Sometimes, I lack such a function and believe the opposite is true: to live happily, one must embrace mortality.
If you have time, write a nine-line poem using these end-words (in whatever order) from Jay Z’s “Brooklyn Go Hard”: father, Dodger, jack, rob, sin, pen, love, Brooklyn, Biggie. The poem was actually born when I saw the piece for the first time in 2012. Because the world is what it is, I’m oftentimes staring out windows. She is currently an MFA candidate in poetry at New York University.
sunrise. He’s sitting right next to me.
I’m exploring my obsessions—love, loss as well as the large and small violences that have shaped me/us—and, in so doing, engaging in a lifelong conversation with myself. In so many ways, we all feel that selfishness, that desire to only have to care for ourselves, and as writers, we all feel that maternal/paternal connection to our own works. Give me tonight to be inconsolable. I promise to enter the flesh again. Do you often feel that you have to distance yourself from your work in order to care for and nurture yourself, or is writing the poem the act of nurturing itself for you? When was this piece born on the creation timeline of Ordinary Beast? The collection grapples with being legendary and being ordinary, following the trajectory of an ordinary life such as getting married, having/not having children, and death. And, I’m absolutely in love with Amaud Jamaul Johnson’s “Cherene,” a ghazal from his most recent collection, Darktown Follies. so closely with stone, it is itself.
It then took a couple years to articulate how it had inspired and affected me. On Thursday, October 5th, Nicole Sealey read from her new collection Ordinary Beast (Ecco, 2017) at the Lillian Vernon Creative Writers House. What neighborhood do you live in? Born in St. Thomas, U.S.V.I.
A good day is one good line and black boys alive and well in my home state, not murdered by racist white men. and mineral, angel and animal, translated the world into man. I was born before sunrise—, when morning masquerades as night, In “A Violence,” the speaker imagines throwing her hypothetical maternal bone to the strays outside the window, a haunting image straddling an invited barrenness and abandonment. 3.) Favorite Brooklyn poet(s), dead and/or alive?
Throughout the book, but particularly in the first section, there is a focus on the ideas of infancy as well as maternal and paternal love. Nicole Sealey About the Author Born in St. Thomas, U.S.V.I. and raised in Central Florida, Nicole Sealey is a Cave Canem fellow and the recipient of a 2014 Elizabeth George Foundation Grant. Nicole Sealey is the author of Ordinary Beast (Ecco Press, 2017).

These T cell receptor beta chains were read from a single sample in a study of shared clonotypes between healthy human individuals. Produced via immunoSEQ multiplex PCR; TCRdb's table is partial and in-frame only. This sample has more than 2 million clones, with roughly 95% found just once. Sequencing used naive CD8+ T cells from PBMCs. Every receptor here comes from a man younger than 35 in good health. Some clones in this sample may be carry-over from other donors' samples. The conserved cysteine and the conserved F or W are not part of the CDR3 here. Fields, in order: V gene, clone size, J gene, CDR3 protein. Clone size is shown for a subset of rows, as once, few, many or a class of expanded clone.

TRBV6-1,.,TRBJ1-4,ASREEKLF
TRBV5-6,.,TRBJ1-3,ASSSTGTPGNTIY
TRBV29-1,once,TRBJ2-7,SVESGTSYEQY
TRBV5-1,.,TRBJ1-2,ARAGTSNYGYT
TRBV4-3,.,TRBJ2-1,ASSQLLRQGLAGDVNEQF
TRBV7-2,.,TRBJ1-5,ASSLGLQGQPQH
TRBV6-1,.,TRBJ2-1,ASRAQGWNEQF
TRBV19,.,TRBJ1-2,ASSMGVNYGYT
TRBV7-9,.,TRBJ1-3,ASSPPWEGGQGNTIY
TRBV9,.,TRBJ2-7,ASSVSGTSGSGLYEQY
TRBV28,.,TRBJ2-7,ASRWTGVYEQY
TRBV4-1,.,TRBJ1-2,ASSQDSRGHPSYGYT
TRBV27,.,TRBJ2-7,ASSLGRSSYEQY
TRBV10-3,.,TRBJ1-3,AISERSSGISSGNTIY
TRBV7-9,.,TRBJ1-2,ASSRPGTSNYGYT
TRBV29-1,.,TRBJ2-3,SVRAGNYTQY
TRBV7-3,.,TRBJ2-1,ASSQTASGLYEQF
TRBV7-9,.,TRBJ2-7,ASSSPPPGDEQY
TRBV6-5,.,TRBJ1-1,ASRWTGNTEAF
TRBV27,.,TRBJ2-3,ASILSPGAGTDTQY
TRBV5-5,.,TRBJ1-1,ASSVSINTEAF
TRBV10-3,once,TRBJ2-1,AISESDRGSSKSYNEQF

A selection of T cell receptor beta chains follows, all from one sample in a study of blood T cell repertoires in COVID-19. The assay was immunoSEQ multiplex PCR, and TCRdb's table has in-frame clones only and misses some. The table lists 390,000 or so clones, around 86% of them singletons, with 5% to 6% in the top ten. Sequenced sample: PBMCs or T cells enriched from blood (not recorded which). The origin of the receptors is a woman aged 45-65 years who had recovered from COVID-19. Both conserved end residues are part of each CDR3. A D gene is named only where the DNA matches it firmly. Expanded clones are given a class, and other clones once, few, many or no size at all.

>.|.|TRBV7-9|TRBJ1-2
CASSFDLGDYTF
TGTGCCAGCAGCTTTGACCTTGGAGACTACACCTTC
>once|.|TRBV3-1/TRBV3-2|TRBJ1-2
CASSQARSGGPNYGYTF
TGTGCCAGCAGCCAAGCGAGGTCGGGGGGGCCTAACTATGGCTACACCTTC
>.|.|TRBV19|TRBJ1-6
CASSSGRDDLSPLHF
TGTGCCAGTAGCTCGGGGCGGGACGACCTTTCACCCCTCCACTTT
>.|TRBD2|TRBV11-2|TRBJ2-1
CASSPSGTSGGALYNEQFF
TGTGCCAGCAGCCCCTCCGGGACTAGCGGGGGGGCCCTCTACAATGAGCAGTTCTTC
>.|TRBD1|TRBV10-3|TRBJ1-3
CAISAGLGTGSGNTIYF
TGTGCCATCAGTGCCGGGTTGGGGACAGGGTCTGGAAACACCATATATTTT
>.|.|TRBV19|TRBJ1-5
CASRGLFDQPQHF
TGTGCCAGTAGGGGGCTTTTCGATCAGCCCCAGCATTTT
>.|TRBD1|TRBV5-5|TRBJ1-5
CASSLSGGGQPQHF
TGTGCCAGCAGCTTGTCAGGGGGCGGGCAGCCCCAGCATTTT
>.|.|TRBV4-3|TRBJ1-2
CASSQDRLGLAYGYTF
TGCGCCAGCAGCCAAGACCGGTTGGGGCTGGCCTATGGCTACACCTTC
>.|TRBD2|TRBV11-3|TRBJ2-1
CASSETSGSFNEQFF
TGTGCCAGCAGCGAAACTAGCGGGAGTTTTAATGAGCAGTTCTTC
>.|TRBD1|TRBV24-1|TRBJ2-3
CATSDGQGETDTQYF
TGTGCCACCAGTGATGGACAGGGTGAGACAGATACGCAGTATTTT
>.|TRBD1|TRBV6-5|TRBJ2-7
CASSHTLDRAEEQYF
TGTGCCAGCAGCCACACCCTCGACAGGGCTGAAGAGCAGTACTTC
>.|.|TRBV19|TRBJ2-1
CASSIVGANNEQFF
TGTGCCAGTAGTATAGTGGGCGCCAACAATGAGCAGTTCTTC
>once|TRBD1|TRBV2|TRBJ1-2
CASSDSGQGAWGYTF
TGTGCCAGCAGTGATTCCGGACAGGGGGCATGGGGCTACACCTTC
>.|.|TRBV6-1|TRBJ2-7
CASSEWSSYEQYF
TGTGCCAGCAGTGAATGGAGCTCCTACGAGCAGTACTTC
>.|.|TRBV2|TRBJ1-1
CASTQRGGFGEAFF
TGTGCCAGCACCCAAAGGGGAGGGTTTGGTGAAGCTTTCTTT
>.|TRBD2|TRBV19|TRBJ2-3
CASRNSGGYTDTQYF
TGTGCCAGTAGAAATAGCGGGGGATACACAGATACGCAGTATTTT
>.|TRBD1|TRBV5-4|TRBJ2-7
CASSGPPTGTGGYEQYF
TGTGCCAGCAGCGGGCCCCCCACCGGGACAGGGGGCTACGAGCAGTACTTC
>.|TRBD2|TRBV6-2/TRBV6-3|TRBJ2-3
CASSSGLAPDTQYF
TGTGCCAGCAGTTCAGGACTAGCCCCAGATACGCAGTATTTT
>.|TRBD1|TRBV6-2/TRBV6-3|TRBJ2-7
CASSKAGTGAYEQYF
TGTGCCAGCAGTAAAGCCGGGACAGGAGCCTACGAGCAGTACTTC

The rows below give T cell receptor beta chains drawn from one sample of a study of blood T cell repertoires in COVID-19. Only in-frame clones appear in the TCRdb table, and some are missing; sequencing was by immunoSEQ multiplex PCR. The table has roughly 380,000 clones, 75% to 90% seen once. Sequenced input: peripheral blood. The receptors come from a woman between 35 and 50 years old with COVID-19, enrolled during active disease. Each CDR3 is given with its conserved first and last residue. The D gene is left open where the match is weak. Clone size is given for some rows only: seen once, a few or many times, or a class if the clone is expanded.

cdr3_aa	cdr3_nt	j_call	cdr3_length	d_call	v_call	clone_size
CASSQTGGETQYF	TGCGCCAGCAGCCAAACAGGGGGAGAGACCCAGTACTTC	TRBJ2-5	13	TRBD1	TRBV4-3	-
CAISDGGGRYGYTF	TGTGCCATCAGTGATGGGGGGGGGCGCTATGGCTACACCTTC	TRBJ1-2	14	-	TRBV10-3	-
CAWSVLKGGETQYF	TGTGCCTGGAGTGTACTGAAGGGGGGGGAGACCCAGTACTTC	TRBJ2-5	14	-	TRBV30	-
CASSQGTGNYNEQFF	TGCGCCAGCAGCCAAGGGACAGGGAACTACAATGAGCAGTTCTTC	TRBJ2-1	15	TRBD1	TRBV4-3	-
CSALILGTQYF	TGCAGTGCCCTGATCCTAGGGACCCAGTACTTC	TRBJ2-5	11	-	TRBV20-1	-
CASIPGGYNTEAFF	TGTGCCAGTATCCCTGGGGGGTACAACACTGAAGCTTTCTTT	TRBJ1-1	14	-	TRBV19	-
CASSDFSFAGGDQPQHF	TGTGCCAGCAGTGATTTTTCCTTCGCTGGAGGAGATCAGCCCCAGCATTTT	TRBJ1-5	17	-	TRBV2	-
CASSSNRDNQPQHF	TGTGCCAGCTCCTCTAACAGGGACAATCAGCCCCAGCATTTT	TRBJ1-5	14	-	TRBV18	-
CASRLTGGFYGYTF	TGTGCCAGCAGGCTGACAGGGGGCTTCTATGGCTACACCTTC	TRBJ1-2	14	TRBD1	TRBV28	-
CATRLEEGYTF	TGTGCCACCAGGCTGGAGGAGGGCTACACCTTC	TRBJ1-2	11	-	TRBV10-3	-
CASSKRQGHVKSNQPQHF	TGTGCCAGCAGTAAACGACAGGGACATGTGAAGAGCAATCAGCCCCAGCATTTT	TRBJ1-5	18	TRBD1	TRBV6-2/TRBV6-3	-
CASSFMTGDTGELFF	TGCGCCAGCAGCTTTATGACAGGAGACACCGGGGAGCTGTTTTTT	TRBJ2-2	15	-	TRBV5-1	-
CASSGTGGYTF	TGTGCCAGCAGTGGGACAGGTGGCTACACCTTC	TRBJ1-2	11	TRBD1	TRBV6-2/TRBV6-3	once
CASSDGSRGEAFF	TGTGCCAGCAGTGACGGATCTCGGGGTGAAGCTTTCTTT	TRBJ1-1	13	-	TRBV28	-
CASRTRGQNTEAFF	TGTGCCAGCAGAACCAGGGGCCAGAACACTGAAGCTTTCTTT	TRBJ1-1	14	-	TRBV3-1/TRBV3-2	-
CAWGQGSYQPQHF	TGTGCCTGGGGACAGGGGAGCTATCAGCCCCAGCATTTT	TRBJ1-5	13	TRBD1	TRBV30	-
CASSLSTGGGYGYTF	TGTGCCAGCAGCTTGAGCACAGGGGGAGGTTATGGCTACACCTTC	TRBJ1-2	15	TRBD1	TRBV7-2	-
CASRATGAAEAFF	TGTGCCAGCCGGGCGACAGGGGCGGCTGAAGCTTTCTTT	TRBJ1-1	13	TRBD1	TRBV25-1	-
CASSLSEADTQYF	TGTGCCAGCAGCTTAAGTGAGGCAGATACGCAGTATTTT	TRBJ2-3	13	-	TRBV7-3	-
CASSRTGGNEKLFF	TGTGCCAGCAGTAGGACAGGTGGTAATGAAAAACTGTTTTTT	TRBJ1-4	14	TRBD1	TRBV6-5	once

Allow me this luxury.
I’d been thinking about “Imagine Sisyphus Happy” and had written the first and last lines of the poem in the fall of 2010—it took a couple more years to complete.
The idea of separating your mind from the flesh in order to let go of any racial/ancestral pain is so heart-wrenching, to cut yourself from a tormented and suppressed lineage and be so far removed from it, as mentioned in “In Defense of ‘Candelabra with Heads.’” Was writing “Candelabra with Heads” a turning point for you in your work? Full Episode. / I touch your ribcage, take my thumbs, & split you like a pomegranate.” Gorgeous.
Then believed What won’t, however, is my desire to better understand myself (and by extension you) through the process of writing. the temperature of blood, quivering, like a mouth in mourning.
Give me just the duration of a good, night’s dream to wade in wreckage, She is the Executive Director at the Cave Canem Foundation, and lives in Brooklyn, New York.
Do you often wish you could just be satisfied with the mundane, with our “brief animation,” as you so beautifully put it? I scanned hundreds of poetry collections for beautiful lines. Why? As this dialogue continues, I suspect feelings will change. If I’m not reading or writing, I’m probably eating. You undress, but never say a word.
Join Facebook to connect with Nicole Sealy and others you may know. Join Facebook to connect with Nicole Sealey and others you may know. 5. Writing poems are acts of self-care to me, so I don’t feel the need to distance myself.